In the Animation Clips section hit the plus (+) button and enter a name for your animation – something like AZRI_test_01 should suffice for now.
Set relevant Start and End frames for your animation. If not already done, in the Path section navigate to thesame folder in your Unreal Engine project (…Unreal Projects/YOUR_PROJECT/export or similar). Hit Export.
You can set up multiple exported animation files from a single Maya scene file via the plus (+) button – this is especially useful for actions that must be cut into parts for playback in game, such as melee attack combos. Repeatedly exporting improving animations to be viewed in-game allows for rapid iteration, leading to higher quality results.
04. Importing The Character & Animation
Now we’re going to bring in the item(s) exported from Maya in steps 02 & 03. Many engines require both an export from Maya, then a subsequent import into the engine.
In the Content Browser in the lower left of the Unreal Editor screen, make sure you are in your newly-created …AZRI/Character folder and hit Import.
Navigate to the location you just exported your character to and hit Import (…Unreal Projects/YOUR_PROJECT/Import). Select the recently exported character.
Repeat step 2. for any animations you may have exported, only importing them into the Animations folder. When importing an animation you’ll be asked to select a skeleton. In the Mesh section of the FBX Import Options popup select your recently imported character skeleton from the dropdown menu.
05. Viewing in The Animation Editor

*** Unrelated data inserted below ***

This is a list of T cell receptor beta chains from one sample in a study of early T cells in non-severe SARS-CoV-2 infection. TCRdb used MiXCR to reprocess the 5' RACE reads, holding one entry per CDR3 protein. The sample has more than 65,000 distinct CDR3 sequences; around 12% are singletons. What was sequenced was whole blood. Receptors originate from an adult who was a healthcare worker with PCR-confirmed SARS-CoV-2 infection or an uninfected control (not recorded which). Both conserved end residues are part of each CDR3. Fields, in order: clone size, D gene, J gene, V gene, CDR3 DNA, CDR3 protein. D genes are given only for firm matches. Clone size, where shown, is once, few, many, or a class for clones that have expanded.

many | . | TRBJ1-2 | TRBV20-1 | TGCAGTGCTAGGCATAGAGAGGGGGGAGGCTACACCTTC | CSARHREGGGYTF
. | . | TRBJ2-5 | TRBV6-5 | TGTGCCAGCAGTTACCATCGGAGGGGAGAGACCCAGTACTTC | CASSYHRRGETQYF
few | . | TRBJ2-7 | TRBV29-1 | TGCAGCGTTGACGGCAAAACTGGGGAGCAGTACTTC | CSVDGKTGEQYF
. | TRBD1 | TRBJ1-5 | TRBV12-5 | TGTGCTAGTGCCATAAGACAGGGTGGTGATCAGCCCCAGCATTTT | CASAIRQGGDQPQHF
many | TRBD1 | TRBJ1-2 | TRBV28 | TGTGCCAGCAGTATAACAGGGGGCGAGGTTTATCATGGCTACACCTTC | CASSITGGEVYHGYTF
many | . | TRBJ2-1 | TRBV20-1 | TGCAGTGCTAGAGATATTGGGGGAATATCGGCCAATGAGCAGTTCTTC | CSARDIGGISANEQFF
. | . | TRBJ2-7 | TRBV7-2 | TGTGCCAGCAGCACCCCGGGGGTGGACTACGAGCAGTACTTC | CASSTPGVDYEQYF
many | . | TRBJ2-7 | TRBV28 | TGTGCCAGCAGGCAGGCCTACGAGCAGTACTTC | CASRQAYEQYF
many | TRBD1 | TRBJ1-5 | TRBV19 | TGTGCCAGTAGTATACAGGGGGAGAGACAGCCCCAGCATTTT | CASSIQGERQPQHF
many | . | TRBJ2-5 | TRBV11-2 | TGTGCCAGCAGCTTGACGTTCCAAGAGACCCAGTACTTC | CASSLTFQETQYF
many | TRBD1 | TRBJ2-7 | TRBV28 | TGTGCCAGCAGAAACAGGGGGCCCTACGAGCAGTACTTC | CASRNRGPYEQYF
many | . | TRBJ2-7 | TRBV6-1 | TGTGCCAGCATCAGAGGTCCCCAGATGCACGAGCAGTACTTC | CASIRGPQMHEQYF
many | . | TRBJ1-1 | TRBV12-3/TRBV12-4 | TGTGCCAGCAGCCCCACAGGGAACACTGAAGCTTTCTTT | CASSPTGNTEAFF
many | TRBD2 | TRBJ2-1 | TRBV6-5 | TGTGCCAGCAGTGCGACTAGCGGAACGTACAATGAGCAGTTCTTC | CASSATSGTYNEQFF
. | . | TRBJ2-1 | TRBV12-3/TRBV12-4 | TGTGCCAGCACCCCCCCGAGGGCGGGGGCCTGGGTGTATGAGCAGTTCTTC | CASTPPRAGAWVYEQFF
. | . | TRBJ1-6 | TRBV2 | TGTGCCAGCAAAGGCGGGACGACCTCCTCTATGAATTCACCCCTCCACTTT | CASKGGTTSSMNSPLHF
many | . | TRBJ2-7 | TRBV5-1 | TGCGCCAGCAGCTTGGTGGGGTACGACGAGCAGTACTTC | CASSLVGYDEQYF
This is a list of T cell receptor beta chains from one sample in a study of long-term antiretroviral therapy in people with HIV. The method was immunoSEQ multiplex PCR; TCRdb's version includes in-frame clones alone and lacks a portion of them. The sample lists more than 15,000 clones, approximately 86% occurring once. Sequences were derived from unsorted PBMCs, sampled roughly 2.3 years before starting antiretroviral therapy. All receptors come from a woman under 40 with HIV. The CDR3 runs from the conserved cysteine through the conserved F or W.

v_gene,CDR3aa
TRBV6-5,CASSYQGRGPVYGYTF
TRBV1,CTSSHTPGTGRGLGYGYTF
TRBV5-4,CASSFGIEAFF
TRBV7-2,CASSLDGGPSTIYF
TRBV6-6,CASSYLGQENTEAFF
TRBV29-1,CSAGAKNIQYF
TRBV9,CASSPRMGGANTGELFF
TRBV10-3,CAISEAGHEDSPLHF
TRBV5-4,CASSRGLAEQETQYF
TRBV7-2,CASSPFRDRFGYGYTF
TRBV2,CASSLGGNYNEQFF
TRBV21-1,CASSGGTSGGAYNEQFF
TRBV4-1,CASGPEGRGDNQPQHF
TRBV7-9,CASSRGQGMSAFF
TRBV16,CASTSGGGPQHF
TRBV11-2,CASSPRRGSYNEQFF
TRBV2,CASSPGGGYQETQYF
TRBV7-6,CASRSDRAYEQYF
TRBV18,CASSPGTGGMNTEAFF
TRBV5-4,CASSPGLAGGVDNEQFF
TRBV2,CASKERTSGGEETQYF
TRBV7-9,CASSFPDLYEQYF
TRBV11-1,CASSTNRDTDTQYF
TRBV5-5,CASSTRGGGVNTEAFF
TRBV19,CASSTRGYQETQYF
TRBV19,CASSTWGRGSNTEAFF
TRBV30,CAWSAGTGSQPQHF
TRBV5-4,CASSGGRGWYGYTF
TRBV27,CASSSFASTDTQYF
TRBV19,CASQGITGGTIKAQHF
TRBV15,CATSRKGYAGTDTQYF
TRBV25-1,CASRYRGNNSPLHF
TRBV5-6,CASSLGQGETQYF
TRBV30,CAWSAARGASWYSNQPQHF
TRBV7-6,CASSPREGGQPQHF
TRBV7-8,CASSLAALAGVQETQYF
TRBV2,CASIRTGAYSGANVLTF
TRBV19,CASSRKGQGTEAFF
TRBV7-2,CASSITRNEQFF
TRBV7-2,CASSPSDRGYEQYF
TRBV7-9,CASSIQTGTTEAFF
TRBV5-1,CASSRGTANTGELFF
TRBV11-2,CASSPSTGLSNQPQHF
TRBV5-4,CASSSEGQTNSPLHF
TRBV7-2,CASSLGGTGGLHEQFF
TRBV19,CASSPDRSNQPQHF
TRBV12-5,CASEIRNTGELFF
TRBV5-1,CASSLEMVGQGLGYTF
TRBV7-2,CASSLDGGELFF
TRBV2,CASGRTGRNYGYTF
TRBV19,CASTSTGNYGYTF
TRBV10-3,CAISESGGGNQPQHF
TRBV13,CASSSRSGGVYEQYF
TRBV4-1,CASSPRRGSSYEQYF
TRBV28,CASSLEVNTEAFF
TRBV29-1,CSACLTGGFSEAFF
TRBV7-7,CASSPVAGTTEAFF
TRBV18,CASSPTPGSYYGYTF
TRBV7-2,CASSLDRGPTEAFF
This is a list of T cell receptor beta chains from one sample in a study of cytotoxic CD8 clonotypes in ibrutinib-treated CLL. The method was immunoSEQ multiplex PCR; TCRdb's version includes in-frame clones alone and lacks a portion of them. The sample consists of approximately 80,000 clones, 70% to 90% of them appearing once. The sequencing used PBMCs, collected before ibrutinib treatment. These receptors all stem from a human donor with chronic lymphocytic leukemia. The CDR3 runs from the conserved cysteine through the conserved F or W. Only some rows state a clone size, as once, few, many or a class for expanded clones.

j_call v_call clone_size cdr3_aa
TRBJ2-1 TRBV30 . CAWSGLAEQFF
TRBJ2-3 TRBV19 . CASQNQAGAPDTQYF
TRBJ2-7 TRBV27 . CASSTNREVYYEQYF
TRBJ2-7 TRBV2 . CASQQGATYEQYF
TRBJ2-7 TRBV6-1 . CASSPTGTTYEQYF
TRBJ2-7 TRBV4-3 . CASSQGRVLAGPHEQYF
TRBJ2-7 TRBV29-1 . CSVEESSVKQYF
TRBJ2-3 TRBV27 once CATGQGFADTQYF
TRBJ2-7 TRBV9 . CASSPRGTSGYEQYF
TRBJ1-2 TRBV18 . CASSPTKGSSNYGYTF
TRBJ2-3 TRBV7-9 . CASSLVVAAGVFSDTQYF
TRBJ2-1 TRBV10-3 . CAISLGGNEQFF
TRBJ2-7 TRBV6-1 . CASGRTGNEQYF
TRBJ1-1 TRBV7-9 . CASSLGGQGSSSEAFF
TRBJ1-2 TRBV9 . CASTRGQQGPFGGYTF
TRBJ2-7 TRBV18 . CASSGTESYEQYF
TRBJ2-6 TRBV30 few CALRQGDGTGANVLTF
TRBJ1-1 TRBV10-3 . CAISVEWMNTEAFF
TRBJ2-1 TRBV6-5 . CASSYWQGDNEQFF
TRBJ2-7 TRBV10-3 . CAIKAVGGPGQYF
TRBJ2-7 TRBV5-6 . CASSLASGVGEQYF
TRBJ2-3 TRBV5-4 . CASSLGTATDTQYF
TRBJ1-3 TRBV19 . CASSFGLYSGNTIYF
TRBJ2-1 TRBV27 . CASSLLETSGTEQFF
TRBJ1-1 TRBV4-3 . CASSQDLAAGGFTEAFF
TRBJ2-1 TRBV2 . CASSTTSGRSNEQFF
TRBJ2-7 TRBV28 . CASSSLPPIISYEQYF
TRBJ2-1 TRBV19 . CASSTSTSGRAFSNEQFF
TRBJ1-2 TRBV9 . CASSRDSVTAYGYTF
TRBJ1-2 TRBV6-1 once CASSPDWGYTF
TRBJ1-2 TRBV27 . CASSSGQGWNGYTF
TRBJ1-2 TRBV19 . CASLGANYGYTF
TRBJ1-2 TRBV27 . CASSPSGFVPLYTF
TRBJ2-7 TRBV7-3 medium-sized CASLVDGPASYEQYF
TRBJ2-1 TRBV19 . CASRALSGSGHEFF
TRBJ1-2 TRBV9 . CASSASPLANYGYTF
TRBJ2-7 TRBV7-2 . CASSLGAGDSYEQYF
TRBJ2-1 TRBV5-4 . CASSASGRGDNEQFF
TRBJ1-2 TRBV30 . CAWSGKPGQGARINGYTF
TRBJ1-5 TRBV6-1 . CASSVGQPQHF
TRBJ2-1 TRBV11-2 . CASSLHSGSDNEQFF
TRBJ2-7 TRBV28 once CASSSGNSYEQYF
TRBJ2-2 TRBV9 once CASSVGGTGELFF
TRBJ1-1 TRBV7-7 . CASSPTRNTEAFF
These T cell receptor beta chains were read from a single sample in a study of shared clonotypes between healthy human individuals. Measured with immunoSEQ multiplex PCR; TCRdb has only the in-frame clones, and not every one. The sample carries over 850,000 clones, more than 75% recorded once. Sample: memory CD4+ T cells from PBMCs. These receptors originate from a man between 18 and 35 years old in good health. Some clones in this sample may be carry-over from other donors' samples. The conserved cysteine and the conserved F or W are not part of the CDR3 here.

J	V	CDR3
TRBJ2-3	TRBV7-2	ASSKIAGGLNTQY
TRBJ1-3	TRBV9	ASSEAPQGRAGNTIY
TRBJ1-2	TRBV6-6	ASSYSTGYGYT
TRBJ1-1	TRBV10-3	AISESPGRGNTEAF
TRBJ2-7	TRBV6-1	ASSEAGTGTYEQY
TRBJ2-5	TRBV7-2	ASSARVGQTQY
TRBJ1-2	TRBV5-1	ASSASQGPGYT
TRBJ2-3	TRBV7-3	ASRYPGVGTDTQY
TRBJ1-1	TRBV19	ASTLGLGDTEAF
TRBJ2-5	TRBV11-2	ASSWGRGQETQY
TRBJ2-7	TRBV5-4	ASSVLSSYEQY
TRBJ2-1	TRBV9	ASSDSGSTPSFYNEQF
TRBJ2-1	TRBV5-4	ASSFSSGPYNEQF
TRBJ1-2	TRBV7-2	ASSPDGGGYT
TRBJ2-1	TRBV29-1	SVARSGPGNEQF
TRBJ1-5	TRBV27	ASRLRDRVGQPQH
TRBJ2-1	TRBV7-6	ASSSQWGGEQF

Now to check that our character and animation came in correctly. Animations can be individual checked in the Animation Editor, allowing easy appraisal before hooking them up to be playable in the game proper.
In the Content Browser in the lower left of the Unreal Editor screen, double-LMB-click on an animation. This will open it up in the animation editor.
Rotate the viewport with Right Mouse Button, move with Left Mouse Button, and zoom with Middle Mouse Button Roll.
Pause and unpause playback with the Space button, and scrub the animation forward and backwards via the timeline at the bottom of the screen similarly to Maya.
Select different animations by double-LMB-clicking them in the Asset Browser in the lower right.
If all came in well, you have just brought your first AZRI character animations into a game engine and can view them with more accurate lighting, textures and camera than in Maya, all in realtime.
Now the next logical step is to get AZRI playable. For that you’re best to continue with Unreal’s official tutorials, only swapping out their character for AZRI. You can take your first steps to creating great playable game animation here.
AZRI RIG v1.0 WORKAROUND: There is a known issue with AZRI Rig v1.0 (fixed in v1.1) where duplicate-named joints prevented exporting. If using v1.0 use the workaround below.
Open the Maya outliner.
Copy/paste *JNT_L_PonchoSideDriven_4* (including asterisks) into the search box.
Shift+Right Click the plus (+) sign to reveal the duplicate-named joint.
Double-click the last joint in the chain to rename it to JNT_L_PonchoSideDriven_5.